The ending is almost too brilliant.

I'm just stunning that WB greenlit this movie. The Matrix is child's play compared to this thing.

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Jumpman wrote:Actually, it doesn't. No matter how you slice it, Dom's free. Remember, the only way he can dream is through the dream machine. But because he confronted his guilt, his mind is free...giving the possibility that he can now dream on his own.

Everything in the film is "reality" in some form or another. The final moments are Dom's dream. But the very last shot is all Inception by Nolan to the audience. He planted an idea to the audience to question everything...EVERYTHING we just witnessed.

What's the most resilient parasite? An idea.

Nolan has gotten us to run with this idea everywhere and to everyone.

The ending is almost too brilliant.

I'm just stunning that WB greenlit this movie. The Matrix is child's play compared to this thing.
yea, just as we thought we figured out, in the end the movie just like saying: "well, you sure about that? think again"

and it just spreads in our brain.... :wtf:

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Dan_87 wrote:
Jumpman wrote:Actually, it doesn't. No matter how you slice it, Dom's free. Remember, the only way he can dream is through the dream machine. But because he confronted his guilt, his mind is free...giving the possibility that he can now dream on his own.

Everything in the film is "reality" in some form or another. The final moments are Dom's dream. But the very last shot is all Inception by Nolan to the audience. He planted an idea to the audience to question everything...EVERYTHING we just witnessed.

What's the most resilient parasite? An idea.

Nolan has gotten us to run with this idea everywhere and to everyone.

The ending is almost too brilliant.

I'm just stunning that WB greenlit this movie. The Matrix is child's play compared to this thing.
yea, just as we thought we figured out, in the end the movie just like saying: "well, you sure about that? think again"

and it just spreads in our brain.... :wtf:
I'm not dismissing anything you've said other than the last bit being a dream. The very last shot... one of Cobb's internal arcs throughout the film was his perspective on reality and how he desired to live in the real world. This is the catalyst of rising tension during the Mal scene at the end trying to convince him to stay. He's trying to embrace reality. Whether he does or not I think is extremely significant to Cobb.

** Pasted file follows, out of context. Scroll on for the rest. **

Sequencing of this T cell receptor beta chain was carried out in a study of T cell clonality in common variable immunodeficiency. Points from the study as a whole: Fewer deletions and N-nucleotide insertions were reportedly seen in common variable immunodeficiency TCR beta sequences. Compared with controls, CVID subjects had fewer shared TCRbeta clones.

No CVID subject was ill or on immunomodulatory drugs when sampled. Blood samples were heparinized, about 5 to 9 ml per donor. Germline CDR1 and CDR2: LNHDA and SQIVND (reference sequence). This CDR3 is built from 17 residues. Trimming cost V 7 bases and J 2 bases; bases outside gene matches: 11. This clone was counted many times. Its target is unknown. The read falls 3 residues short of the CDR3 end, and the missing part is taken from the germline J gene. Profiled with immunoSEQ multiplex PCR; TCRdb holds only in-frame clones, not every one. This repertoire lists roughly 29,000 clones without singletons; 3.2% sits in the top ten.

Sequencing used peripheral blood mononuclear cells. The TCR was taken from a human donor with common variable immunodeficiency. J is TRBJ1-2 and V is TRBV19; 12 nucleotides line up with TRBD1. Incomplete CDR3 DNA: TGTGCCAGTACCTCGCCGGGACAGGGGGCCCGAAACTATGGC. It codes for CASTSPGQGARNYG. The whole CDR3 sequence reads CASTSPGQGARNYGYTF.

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Oh, I think you're right. Still, the age of the kids does question your theory as well as the last shot. But, again, I still don't think it even matters, the ending. What matters is what Dom's journey and resolution. In his mind, in his soul, he made it home.

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Is there a possibility that Cobb and Mal were still in a dream state when the were on the ledge? Therefore Mal getting out of that level, and Cobb staying in the dream forever?

I say this because Mal says let's take a leap of faith, but so does Saito.

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Well this is my interpretation of the film - I posted this on another thread and had no response so I'll try again and see if anyone agrees/disagrees:

To me it was a really complex film. People have been comparing it to the Matrix because of the way it deals with reality, but I thought the meaning was more psychological and earthbound than the more esoteric philosophy of that film. I think it was a film about how we construct our lives mentally, I think that Cobb and Mal's perfect imagined world was a metaphor for how we try and find happiness sometimes by lying to ourselves about the stability of our lives, emotionally and in terms of mortality (waiting for a train) and the fallout is examining what happens when the illusion shatters. In Inception Cobb's reality quite literally shatters. He is displaced, separated from his family by guilt and death, persecuted by his own mind. In the end he is happy since he lets go of his past and learns to live with uncertainty - its may or may not still a lie but he understands that and can be happy. I thought in some ways it was closer to Synedoche New York than The Matrix.